Fashion Fit

Fit models have the perfect proportions for a given clothing size. Garment manufactures and designers hire fit models to use to piece together new creations, see how they move, and develop their patterns. The key for a fit model is to never gain or loose an

inch. A clothing manufacturer may hire a fit model in a permanent salaried position. It is one type of legitimate modeling that you can see advertised in the classified section of the newspaper.

Fashion Tea Room

This type of model was very popular in the 1980’s in smaller markets. It still exists today. Usually it is at ladies’ luncheons where models wander between tables wearing designer clothes from local fashion boutiques. This type of modeling is also being presented in bars/restaurants during peak cocktail hours. The models describe the outfit they are wearing and where to buy it.

More Fashion Segmentation

All of these categories can have further sub-categories for size, i.e. petite and plus, and for age, i.e., children, preteen, and mature. Petite size models usually are 5’2″ to 5’6″. Plus size is the same height as standard size models but size 14 -16. Mainstream models usually start around 14 years of age and go to their early twenties.

Body Part Modeling

Body part modeling is a special category that belongs in both fashion and commercial modeling. This is the use of just part of the body in a photograph. Often standard models that look great in full-length shots or headshots don’t look so good close up. Their hands or feet may look horrible. This is where the body parts model comes in. A shoot will be set up using the standard model’s face but the body part model’s hands and it looks like it is just one person. Usually body part models will specialize in just one part of the body like hands, feet, legs, ears, or neck.

Hand models are one type of body part model that is increasing in popularity. With hand models the look is long slender graceful hands and fingers, smooth (no wrinkles, hair or large pours), clear (no blemishes or irregular color) skin, and very good nails. The ability to pose the hand in a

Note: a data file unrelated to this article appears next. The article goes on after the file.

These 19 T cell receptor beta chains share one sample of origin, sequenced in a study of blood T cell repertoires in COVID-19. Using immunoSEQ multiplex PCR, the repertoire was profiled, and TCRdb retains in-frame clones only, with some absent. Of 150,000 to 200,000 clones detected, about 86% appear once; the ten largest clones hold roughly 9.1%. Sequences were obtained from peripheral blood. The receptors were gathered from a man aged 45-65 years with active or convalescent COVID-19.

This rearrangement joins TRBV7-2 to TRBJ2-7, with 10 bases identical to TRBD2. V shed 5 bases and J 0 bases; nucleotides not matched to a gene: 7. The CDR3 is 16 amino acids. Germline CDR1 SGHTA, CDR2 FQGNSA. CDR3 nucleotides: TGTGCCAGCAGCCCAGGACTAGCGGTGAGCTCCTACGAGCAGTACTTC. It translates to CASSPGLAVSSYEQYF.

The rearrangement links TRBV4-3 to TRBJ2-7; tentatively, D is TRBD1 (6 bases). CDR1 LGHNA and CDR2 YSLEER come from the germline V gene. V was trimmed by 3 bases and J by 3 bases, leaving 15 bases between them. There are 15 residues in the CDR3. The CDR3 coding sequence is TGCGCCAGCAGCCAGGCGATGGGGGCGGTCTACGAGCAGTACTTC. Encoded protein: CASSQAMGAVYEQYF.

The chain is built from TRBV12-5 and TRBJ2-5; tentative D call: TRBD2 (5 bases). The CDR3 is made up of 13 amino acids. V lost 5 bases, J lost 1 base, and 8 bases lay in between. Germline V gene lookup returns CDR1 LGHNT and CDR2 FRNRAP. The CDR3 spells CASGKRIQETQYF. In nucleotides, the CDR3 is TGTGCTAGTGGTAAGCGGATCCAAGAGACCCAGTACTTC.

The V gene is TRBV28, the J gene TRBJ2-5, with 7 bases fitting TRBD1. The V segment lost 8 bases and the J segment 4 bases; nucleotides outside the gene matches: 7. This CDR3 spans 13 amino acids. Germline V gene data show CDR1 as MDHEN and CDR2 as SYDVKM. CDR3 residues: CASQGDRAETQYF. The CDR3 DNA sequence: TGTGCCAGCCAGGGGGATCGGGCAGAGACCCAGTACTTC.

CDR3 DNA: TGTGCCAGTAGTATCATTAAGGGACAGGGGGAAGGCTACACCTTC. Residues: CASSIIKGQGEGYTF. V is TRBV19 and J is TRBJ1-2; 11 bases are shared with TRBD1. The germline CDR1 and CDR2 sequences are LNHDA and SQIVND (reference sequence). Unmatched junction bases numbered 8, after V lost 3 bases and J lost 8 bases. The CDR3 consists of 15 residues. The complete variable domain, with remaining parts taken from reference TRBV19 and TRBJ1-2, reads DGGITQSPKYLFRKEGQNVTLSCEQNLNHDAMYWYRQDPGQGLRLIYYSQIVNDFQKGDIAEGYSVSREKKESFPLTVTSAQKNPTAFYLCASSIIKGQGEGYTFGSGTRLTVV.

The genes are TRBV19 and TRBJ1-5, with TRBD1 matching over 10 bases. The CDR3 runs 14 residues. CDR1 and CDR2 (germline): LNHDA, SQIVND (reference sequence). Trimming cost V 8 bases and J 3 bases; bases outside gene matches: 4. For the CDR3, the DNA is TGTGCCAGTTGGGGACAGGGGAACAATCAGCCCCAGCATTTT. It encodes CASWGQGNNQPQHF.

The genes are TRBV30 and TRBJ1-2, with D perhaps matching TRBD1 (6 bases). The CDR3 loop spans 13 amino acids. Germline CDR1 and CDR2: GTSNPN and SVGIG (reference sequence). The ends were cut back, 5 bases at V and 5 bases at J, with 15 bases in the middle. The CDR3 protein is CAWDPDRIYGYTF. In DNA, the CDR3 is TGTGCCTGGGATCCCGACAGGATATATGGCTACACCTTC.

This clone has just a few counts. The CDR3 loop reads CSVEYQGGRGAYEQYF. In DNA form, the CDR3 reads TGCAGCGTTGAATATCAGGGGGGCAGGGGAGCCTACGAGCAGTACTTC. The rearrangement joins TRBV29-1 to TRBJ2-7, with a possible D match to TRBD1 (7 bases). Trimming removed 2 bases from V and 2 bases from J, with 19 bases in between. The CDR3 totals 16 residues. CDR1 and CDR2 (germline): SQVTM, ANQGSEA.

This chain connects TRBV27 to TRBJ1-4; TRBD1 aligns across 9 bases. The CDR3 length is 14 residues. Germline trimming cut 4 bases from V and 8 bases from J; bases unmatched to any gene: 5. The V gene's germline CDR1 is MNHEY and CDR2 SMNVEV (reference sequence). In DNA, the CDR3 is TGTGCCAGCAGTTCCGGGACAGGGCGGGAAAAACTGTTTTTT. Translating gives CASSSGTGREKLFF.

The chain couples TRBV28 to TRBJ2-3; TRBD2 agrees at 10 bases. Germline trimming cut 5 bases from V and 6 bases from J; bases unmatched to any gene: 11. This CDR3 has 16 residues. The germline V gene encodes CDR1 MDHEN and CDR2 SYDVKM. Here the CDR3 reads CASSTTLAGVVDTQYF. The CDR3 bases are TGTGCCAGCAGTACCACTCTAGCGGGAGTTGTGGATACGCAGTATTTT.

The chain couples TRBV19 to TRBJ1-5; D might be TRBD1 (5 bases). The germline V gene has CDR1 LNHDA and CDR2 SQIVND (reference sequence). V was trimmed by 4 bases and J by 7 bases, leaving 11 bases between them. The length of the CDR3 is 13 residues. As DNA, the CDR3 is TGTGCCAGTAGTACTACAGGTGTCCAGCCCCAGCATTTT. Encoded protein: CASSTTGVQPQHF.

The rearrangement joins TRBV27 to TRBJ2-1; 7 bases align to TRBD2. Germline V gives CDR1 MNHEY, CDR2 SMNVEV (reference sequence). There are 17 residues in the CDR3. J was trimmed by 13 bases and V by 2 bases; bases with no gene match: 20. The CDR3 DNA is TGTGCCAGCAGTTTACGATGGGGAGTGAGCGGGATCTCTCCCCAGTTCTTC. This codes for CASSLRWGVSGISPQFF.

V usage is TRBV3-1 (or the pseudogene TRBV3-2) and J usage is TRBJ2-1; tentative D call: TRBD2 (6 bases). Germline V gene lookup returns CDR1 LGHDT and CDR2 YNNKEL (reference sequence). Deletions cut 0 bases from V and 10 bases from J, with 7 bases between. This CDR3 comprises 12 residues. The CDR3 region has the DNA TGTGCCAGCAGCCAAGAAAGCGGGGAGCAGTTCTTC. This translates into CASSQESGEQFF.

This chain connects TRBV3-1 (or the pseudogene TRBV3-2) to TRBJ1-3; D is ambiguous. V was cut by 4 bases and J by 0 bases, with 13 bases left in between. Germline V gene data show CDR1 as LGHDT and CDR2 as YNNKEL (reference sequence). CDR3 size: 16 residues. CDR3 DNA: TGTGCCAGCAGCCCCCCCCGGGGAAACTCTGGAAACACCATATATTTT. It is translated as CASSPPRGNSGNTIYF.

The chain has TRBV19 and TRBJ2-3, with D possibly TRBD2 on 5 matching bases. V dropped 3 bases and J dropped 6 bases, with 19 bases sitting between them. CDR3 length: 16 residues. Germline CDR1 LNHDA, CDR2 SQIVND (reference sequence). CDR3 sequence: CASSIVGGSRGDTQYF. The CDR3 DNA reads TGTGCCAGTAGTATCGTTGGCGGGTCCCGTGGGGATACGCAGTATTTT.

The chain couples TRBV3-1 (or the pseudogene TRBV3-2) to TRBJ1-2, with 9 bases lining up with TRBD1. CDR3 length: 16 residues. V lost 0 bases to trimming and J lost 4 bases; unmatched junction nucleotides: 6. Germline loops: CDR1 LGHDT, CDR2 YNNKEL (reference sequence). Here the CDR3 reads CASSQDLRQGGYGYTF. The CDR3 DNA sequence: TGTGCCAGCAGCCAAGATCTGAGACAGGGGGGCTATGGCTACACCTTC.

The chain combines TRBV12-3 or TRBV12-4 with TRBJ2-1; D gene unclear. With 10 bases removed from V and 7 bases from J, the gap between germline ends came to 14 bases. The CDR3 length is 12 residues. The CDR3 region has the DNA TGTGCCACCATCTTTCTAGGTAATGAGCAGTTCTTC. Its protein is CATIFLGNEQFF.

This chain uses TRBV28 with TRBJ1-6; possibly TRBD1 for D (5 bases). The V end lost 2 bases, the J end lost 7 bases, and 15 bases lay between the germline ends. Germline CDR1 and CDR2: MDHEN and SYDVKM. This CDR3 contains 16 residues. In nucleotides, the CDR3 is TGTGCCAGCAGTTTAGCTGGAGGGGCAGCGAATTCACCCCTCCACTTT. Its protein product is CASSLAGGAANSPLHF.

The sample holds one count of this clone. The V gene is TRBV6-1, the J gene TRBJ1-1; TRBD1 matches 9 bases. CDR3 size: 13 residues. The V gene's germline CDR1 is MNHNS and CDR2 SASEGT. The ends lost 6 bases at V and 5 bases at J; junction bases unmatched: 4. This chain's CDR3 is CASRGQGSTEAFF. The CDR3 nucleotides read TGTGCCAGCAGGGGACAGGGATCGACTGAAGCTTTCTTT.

relaxed graceful fashion is very important. This is like a hula dancer that can tell a story with their hands and avoid “the claw” that most folks produce when their hands are put
in front of the camera.


[pc-pvt-content allow=”323,322″ warning=”1″][/pc-pvt-content]

When it comes to runway modeling you must realize one thing. You are not a human being you are a coat hanger!

Your purpose when runway modeling is to display the designer’s clothes. The second thing you need to realize when runway modeling is that this is a really good opportunity to get good exposure and future bookings.

The best way to learn about runway modeling is to watch professional models on the runway. Video recording a fashion runway show would be best because then you can go over it time and time again and ‘practice the walk’. Although watching these tapes many times will help, you still may miss a few important details. Here is what you may not notice just watching.

Your eyes should be focused straight ahead of you looking off into the distance. Just find something on the back wall and focus on it. There will be bright lights aimed at you! Do not focus on a light unless you want to walk right over the edge of the runway.

Your chin should be down slightly while runway modeling. The reason for this is because every one will be sitting, looking up at you. There will be many photographers taking pictures aimed up at you. So for your exposure aspect, you want to have good pictures taken of you so that they can be reused in magazines. You can then take these and add them to your portfolio.